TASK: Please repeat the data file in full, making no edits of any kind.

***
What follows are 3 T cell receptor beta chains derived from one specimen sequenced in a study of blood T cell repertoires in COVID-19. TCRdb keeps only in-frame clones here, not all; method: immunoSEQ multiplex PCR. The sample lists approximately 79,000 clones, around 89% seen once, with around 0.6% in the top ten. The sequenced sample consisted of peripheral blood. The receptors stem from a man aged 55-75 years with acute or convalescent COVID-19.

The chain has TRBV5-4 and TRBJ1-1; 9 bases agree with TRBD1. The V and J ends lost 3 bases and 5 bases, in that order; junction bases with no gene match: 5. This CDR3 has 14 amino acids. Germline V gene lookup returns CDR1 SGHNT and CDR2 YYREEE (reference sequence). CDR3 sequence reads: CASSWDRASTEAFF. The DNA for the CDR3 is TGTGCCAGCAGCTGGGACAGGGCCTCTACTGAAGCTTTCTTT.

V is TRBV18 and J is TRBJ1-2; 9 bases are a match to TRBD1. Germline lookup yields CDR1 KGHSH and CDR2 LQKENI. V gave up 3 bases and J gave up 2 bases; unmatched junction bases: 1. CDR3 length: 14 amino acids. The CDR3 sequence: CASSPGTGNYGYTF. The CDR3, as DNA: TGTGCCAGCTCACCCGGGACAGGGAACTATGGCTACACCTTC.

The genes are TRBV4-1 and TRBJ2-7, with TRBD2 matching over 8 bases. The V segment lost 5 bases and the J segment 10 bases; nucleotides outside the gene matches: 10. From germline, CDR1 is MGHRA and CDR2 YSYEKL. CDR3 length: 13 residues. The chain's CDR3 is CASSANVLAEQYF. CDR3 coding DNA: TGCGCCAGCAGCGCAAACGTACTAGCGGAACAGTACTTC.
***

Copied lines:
What follows are 3 T cell receptor beta chains derived from one specimen sequenced in a study of blood T cell repertoires in COVID-19. TCRdb keeps only in-frame clones here, not all; method: immunoSEQ multiplex PCR. The sample lists approximately 79,000 clones, around 89% seen once, with around 0.6% in the top ten. The sequenced sample consisted of peripheral blood. The receptors stem from a man aged 55-75 years with acute or convalescent COVID-19.

The chain has TRBV5-4 and TRBJ1-1; 9 bases agree with TRBD1. The V and J ends lost 3 bases and 5 bases, in that order; junction bases with no gene match: 5. This CDR3 has 14 amino acids. Germline V gene lookup returns CDR1 SGHNT and CDR2 YYREEE (reference sequence). CDR3 sequence reads: CASSWDRASTEAFF. The DNA for the CDR3 is TGTGCCAGCAGCTGGGACAGGGCCTCTACTGAAGCTTTCTTT.

V is TRBV18 and J is TRBJ1-2; 9 bases are a match to TRBD1. Germline lookup yields CDR1 KGHSH and CDR2 LQKENI. V gave up 3 bases and J gave up 2 bases; unmatched junction bases: 1. CDR3 length: 14 amino acids. The CDR3 sequence: CASSPGTGNYGYTF. The CDR3, as DNA: TGTGCCAGCTCACCCGGGACAGGGAACTATGGCTACACCTTC.

The genes are TRBV4-1 and TRBJ2-7, with TRBD2 matching over 8 bases. The V segment lost 5 bases and the J segment 10 bases; nucleotides outside the gene matches: 10. From germline, CDR1 is MGHRA and CDR2 YSYEKL. CDR3 length: 13 residues. The chain's CDR3 is CASSANVLAEQYF. CDR3 coding DNA: TGCGCCAGCAGCGCAAACGTACTAGCGGAACAGTACTTC.